There will Always be a Con List
I follow a lot of random bloggers and entrepreneurs on Instagram. I say "random" because they are not a personal connection, and I'm truly not sure how I stumbled upon their accounts. And yet, I find myself fascinated by the lives of these people that I do not know, their pretty pictures, and their words of wisdom that I can't help but relate to. One of these accounts is a photographer, and she recently put up a post about the concept of the story behind the photo. Comments like this always resonate with me because they remind me how quick we are to compare ourselves to a surface-level depiction of reality. There's something encouraging about realizing that everyone feels like life is messy, nothing is perfect, and we aren't quite there yet.
Too often, we seek out examples of what we want to encourage us towards a goal. There's nothing wrong with this, per se; it's normal to benchmark. However, the problem is that visual examples, without the text to back them up, only tell a piece of the story. It's like looking at a happy wedding photo without knowing anything about the couple. It's easy to feel like everything is perfect when you see a joyful moment captured on film, but it's difficult to truly appreciate it when the story isn't shared.
When we compare ourselves to other people, we start to ask ourselves questions like "how did they get there?" and "why can't I get there?" without realizing that we're not digging deep enough. The truth is that there will always be a con list to any accomplishment you desire. Many people have expressed to me over the years that they are jealous that I own a business, especially at such a young age. And, while I completely understand, it often leaves me thinking about all the things that aren't visible to the public: the financial stress, the upset customer, the pressure to succeed, etc. etc. No, these things don't take away my joy in being an entrepreneur, but they are powerfully real and a constant con list, if you were to put it on paper.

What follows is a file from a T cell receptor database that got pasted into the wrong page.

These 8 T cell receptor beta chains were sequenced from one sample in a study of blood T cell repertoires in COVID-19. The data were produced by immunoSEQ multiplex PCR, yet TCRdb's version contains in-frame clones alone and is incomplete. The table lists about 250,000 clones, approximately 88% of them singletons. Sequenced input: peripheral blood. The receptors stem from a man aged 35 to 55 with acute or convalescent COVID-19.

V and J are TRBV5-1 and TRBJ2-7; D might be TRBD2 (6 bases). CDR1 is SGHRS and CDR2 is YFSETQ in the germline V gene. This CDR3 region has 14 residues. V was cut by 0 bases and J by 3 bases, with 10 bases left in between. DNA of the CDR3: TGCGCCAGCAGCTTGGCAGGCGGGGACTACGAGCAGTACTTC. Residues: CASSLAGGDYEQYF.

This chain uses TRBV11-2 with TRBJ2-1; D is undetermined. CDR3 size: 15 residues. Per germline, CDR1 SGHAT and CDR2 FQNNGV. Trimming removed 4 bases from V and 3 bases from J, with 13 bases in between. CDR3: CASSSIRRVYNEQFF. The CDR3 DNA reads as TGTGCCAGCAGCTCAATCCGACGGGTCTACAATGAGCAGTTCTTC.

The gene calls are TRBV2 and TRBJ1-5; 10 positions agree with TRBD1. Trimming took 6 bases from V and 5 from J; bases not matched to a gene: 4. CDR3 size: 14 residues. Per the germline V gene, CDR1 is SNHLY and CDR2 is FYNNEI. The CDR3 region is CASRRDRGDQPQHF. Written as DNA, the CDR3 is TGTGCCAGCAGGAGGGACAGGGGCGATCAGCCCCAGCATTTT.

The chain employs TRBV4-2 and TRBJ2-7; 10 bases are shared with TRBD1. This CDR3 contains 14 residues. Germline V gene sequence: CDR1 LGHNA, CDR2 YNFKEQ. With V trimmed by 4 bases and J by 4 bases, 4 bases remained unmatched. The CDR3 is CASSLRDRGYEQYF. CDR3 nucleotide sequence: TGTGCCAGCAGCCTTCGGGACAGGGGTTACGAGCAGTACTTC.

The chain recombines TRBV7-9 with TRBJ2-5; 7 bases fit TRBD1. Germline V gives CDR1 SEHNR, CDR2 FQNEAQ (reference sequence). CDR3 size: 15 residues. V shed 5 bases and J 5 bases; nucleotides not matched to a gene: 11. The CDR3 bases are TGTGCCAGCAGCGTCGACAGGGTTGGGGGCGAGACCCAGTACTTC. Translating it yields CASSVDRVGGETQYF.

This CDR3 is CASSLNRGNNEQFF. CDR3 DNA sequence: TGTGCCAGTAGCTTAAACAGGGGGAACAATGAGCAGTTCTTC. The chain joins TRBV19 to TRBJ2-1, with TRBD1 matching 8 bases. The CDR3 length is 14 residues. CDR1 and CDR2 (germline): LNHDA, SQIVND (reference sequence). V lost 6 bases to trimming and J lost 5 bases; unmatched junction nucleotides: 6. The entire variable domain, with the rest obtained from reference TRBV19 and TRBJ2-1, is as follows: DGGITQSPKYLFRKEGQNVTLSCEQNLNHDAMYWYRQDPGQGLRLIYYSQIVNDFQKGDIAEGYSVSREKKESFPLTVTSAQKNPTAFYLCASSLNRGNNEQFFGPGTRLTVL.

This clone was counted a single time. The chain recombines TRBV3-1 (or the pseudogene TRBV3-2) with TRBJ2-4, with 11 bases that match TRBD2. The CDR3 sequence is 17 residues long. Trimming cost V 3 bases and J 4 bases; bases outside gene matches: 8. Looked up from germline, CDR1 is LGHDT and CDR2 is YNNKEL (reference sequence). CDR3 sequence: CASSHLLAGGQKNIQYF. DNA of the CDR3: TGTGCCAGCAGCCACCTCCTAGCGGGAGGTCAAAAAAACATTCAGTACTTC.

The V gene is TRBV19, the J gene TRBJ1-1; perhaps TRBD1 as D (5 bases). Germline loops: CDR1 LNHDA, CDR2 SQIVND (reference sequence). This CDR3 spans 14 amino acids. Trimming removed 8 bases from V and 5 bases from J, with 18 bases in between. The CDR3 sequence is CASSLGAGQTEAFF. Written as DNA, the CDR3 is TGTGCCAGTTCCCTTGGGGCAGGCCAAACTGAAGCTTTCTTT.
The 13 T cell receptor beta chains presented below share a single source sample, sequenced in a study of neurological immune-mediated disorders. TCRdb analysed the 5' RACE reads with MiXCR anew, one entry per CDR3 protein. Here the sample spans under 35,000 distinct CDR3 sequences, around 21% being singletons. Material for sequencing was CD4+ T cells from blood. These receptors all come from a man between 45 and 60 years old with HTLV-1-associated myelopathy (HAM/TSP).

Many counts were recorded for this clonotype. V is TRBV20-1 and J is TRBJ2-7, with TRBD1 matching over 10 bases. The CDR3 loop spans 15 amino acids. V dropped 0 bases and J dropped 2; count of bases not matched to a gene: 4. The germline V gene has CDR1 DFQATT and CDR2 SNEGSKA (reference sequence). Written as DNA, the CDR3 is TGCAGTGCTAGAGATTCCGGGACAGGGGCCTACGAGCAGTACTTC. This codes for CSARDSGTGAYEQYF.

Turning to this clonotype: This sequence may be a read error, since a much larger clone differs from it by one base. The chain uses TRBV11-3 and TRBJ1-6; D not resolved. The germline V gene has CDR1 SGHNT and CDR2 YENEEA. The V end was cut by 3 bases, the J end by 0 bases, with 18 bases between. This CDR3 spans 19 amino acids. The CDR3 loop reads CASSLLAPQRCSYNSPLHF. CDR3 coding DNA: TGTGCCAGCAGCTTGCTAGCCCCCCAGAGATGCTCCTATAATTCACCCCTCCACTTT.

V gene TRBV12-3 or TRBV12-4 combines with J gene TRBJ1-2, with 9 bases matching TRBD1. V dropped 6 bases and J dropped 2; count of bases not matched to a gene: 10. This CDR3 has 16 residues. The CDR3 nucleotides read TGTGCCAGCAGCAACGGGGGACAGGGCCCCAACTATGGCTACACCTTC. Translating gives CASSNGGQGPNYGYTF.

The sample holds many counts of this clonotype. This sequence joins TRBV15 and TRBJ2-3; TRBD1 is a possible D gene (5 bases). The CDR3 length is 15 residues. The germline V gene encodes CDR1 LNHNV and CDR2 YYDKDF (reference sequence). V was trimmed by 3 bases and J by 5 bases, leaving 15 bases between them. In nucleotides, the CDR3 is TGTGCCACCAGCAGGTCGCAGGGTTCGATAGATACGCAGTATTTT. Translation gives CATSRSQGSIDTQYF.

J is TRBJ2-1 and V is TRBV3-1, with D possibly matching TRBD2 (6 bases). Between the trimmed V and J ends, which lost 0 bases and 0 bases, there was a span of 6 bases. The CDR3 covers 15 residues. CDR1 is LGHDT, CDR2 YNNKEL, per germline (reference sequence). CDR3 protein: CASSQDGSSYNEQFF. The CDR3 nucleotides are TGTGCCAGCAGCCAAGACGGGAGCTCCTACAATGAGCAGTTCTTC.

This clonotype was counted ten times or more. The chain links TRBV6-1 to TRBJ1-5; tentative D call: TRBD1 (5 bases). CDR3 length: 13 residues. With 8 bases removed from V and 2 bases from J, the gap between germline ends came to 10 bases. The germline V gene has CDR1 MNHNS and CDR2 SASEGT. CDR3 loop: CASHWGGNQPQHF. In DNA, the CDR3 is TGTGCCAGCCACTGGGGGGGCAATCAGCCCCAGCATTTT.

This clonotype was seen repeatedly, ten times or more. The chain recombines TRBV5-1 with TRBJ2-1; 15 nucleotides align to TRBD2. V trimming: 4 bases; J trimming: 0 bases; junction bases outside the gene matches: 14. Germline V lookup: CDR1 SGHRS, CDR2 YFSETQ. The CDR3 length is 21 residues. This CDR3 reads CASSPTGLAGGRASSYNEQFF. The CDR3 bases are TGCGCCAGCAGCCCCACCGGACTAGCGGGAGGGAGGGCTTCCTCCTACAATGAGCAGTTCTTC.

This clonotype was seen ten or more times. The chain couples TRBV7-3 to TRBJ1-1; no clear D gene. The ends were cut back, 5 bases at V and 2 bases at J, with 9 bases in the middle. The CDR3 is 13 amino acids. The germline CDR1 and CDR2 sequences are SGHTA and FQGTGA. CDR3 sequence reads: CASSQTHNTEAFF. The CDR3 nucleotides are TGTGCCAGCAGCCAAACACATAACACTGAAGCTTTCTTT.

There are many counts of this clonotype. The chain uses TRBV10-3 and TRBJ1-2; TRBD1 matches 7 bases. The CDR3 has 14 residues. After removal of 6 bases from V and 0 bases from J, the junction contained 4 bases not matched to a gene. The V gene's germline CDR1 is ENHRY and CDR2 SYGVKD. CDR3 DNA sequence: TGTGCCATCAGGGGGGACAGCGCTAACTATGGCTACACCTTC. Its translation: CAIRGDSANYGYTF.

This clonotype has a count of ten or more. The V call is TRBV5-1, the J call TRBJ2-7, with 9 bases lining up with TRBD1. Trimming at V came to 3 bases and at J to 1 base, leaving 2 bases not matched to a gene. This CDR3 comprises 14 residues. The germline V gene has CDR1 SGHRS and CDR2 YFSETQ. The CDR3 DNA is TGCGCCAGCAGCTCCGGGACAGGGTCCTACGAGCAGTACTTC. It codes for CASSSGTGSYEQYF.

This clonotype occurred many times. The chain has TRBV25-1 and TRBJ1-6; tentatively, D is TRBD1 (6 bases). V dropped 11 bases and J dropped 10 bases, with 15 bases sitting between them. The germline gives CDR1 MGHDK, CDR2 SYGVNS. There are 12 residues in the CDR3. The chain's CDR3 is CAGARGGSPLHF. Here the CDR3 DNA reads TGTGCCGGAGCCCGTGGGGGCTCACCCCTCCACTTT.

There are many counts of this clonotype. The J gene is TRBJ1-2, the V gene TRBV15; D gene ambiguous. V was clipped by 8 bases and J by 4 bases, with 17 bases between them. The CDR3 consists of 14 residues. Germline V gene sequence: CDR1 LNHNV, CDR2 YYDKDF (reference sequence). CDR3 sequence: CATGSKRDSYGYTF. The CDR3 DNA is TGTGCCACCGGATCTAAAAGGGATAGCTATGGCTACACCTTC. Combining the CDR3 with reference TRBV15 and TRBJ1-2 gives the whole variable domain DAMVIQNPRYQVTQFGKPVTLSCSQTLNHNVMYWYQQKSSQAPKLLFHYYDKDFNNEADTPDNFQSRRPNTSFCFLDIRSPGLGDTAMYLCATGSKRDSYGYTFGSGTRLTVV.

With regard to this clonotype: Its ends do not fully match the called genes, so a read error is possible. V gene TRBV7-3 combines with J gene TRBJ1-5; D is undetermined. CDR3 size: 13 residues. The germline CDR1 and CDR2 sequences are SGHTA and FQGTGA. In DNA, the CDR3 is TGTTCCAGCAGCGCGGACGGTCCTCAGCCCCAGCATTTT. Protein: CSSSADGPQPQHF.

We have to start recognizing that no one gets everything they want, and no one gets anything they want without a struggle. I don't care who it is that you're looking up to - someone with the perfect body, the ideal family, an amazing career. No one has it made. Behind every perfect picture is an imperfect story of imperfect people, who are doing their best to make an impact. The sooner we start sharing these stories, the more barriers we can break down in the name of insecurity.
So, if you're holding back because the con list seems too big, have a little faith that everyone has been in your shoes. We all question whether or not our dreams are worth fighting through the things that hold us back. I'm obsessed with Melissa Hartwig, the founder of the Whole30, and it would be so easy to look at what she's accomplished in the name of nutrition and assume that her health and fitness habits are a breeze. After all, she wrote the book. Yet, she goes out of her way to share about the concept of "Food Freedom" (her newest publication) and the fact that she did not get to her current state of life easily or immediately. Her mission is about making real and lasting change, rather than allowing people to get stuck in the anxiety and yoyo pattern of success and "failure" when it comes to nutrition. She's one example of someone who is brave enough to speak out, and it makes a difference.
Everyone has a story of how they've had to push through the cons in their life to get somewhere greater. We have to start asking the question "how can I?" instead of "why not me?"